I and a number of EU colleagues asked Commissioner Lamy at a meeting of the EU Council on Sunday to urge the Chairman to reconsider the closure of the conference. The EU along with other WTO members felt that with more time, it would have been possible to reach an agreement which would have benefited both developing and developed countries.
To ask the Secretary of State for Trade and Industry whether the United Kingdom tried to change the EU policy at the Cancun Summit in the light of the views of developing countries. 
The UK played a major role in supporting the EU's negotiating mandate at Cancun. We were able to use our particular links with Commonwealth countries and others to understand their concerns and to explain to them the EU position and vice versa. We and others were able to relay to the Commission the concerns which some developing countries had on some issues e.g. the Singapore issues. I myself have for some time made it clear publicly and privately that, while I strongly support developing countries receiving more foreign direct investment, it is not a priority of this government to launch negotiations on an investment agreement.It was Commissioner Lamy who took the decision, with agreement of all EU members states to drop the proposal to launch negotiations on the WTO agreements on investment and competition.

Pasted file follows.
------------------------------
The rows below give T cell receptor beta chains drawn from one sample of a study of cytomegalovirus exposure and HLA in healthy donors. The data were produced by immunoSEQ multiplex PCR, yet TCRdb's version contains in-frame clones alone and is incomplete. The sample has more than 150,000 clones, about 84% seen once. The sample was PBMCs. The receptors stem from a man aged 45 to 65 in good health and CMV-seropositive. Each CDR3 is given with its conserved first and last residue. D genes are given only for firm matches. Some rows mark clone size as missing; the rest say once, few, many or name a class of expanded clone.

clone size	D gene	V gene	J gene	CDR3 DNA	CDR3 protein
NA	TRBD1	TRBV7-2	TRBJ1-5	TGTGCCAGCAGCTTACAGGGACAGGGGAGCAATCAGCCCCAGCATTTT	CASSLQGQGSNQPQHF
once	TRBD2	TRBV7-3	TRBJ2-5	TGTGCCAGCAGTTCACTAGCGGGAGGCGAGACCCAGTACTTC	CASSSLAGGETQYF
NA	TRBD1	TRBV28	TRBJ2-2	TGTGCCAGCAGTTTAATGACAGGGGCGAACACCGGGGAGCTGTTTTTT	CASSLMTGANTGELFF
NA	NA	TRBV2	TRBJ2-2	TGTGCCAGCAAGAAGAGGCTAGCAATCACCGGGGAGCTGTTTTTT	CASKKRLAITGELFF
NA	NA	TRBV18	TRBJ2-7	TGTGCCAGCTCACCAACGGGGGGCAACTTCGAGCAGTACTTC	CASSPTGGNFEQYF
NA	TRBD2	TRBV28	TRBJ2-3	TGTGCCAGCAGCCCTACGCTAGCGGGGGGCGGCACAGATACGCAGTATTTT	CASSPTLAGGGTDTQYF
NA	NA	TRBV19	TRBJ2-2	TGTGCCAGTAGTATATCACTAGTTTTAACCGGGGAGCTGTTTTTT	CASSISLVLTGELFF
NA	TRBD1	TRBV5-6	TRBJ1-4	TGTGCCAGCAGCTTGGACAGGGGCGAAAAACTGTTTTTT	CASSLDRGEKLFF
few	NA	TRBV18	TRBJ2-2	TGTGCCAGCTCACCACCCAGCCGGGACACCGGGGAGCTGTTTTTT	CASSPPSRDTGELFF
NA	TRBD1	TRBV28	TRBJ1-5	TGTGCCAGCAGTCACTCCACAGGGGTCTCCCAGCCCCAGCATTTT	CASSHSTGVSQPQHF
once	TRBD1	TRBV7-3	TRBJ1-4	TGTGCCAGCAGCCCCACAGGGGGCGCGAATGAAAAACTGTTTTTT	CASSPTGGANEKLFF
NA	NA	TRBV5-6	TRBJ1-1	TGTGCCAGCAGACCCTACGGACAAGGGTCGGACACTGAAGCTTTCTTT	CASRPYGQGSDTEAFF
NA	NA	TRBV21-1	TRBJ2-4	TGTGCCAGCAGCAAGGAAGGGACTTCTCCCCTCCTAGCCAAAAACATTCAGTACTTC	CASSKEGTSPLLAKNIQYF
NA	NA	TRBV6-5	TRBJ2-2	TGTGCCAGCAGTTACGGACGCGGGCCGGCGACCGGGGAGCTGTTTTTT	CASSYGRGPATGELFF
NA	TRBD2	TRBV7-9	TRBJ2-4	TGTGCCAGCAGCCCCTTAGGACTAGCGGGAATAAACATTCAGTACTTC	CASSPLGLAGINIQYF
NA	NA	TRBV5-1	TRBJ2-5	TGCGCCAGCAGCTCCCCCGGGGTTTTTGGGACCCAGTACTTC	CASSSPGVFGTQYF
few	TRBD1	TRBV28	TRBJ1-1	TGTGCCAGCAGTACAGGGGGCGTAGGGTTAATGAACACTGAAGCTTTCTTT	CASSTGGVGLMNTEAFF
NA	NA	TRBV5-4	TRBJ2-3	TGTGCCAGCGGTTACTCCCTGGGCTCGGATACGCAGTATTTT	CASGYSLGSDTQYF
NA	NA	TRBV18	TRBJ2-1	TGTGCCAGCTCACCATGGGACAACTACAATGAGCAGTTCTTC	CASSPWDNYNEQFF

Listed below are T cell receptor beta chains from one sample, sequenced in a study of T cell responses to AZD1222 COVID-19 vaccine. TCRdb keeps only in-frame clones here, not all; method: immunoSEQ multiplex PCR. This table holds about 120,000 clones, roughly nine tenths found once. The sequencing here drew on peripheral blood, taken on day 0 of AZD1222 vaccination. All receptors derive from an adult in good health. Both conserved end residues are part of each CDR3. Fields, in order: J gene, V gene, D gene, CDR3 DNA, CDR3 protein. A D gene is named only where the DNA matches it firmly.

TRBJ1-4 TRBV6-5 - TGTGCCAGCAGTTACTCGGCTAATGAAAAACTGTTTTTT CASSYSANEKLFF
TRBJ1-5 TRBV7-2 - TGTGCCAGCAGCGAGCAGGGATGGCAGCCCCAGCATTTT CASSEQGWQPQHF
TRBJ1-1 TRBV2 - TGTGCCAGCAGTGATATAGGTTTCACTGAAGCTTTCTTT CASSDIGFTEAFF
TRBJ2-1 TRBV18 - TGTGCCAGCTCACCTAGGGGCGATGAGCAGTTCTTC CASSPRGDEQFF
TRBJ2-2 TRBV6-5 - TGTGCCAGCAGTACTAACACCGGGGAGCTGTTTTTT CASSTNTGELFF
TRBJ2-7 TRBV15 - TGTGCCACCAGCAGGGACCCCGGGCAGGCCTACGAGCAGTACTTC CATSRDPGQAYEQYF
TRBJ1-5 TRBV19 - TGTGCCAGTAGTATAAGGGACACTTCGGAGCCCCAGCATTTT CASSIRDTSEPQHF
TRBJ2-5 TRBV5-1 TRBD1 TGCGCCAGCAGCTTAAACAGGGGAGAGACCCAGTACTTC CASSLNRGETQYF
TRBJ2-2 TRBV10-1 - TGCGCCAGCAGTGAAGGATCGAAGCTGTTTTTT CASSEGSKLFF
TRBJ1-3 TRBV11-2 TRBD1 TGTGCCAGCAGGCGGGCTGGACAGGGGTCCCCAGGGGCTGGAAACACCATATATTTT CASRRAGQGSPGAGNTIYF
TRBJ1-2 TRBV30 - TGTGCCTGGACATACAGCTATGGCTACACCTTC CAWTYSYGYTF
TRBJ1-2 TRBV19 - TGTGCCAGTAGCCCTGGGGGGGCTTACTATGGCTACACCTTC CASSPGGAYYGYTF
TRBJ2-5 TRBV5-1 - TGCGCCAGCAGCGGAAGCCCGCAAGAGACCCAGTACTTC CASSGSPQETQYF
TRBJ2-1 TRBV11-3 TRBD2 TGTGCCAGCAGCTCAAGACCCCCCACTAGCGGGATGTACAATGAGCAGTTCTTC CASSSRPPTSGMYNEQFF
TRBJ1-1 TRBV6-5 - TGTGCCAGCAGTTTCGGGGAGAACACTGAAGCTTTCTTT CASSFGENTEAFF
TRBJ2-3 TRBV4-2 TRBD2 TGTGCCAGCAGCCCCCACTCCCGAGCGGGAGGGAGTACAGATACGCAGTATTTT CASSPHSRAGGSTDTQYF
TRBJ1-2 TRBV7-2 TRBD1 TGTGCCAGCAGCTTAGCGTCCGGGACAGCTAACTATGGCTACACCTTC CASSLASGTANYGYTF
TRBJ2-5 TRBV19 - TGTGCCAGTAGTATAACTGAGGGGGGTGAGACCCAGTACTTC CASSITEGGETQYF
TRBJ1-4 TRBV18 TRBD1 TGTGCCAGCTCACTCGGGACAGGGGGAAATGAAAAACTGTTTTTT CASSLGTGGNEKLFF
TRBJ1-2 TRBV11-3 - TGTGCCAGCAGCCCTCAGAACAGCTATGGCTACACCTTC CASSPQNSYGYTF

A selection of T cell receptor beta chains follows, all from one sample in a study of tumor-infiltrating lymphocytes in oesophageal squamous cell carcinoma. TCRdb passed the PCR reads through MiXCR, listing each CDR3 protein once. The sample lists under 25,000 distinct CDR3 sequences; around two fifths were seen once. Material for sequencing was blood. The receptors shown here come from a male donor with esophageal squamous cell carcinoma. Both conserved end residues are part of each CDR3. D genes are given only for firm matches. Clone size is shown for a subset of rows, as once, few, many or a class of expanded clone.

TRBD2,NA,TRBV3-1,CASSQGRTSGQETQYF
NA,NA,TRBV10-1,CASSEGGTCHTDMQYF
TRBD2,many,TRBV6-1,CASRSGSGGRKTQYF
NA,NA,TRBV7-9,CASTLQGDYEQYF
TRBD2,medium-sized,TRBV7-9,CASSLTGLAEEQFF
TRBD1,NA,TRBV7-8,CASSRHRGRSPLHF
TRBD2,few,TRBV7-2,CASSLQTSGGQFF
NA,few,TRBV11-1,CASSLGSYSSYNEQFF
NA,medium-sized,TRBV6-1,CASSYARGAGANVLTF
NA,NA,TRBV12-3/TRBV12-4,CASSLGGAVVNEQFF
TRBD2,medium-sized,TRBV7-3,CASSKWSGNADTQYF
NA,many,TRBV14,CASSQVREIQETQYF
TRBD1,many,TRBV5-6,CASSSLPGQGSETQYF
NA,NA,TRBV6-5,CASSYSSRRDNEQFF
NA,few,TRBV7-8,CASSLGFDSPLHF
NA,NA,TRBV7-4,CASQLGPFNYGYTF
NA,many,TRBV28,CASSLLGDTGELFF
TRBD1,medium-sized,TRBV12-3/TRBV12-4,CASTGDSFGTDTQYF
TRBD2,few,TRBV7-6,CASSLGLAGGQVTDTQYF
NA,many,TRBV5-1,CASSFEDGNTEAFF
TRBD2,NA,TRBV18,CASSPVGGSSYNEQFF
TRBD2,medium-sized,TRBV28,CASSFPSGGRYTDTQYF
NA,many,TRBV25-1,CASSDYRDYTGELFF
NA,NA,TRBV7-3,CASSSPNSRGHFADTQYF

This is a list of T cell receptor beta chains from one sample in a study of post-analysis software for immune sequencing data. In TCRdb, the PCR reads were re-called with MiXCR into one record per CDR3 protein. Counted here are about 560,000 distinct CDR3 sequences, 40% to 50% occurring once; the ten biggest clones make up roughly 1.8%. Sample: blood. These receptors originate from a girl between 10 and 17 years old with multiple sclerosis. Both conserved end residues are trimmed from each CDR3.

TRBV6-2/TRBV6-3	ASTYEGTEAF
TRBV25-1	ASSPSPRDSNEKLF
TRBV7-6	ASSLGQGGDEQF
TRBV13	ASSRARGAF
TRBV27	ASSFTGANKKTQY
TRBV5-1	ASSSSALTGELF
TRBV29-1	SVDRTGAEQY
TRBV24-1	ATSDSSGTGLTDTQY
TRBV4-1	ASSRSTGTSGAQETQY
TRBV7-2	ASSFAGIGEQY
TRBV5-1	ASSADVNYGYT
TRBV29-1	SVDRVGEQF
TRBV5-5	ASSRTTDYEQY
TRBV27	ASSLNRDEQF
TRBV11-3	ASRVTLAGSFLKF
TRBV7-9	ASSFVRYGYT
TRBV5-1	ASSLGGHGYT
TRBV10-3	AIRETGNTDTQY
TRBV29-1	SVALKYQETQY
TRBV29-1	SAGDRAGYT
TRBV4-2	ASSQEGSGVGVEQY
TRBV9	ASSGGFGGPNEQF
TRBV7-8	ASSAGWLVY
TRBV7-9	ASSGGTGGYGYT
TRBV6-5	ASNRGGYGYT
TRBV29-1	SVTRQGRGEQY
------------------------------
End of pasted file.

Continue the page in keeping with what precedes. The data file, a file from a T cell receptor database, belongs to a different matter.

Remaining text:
To ask the Secretary of State for Trade and Industry whether the United Kingdom delegation to the Cancun Summit departed from the EU line during the plenary sessions. 
No. We fully supported the EU position during the plenary sessions at Cancun.
To ask the Secretary of State for Trade and Industry what discussions she had with the EU Trade Commissioner during the course of the Cancun Summit. 
I met Commissioner Lamy at two European Councils. I also had informal discussions with him.
To ask the Secretary of State for Trade and Industry what estimate she has made of the cost to the UK economy of the recent collapse of the talks at the World Trade Organisation Fifth Ministerial in Cancun. 
The lack of progress at Cancun was disappointing, but it does not mean that the Doha Development Round of trade liberalisation is over.The benefits to developing and developed world economies from a successful round which achieves real liberalisation are considerable.A number of studies have attempted to quantify these gains. The size of the estimated gains vary significantly depending on, among other things, the scale of liberalisation assumed to be implemented, the timing of liberalisation and the range of benefits taken into account.These studies do not separately identify the effects on the UK economy, but they do suggest that the EU as a whole would benefit from trade liberalisation. A study by the European Commission
1 , for example, estimated the gains to the EU from a global 50 per cent. cut in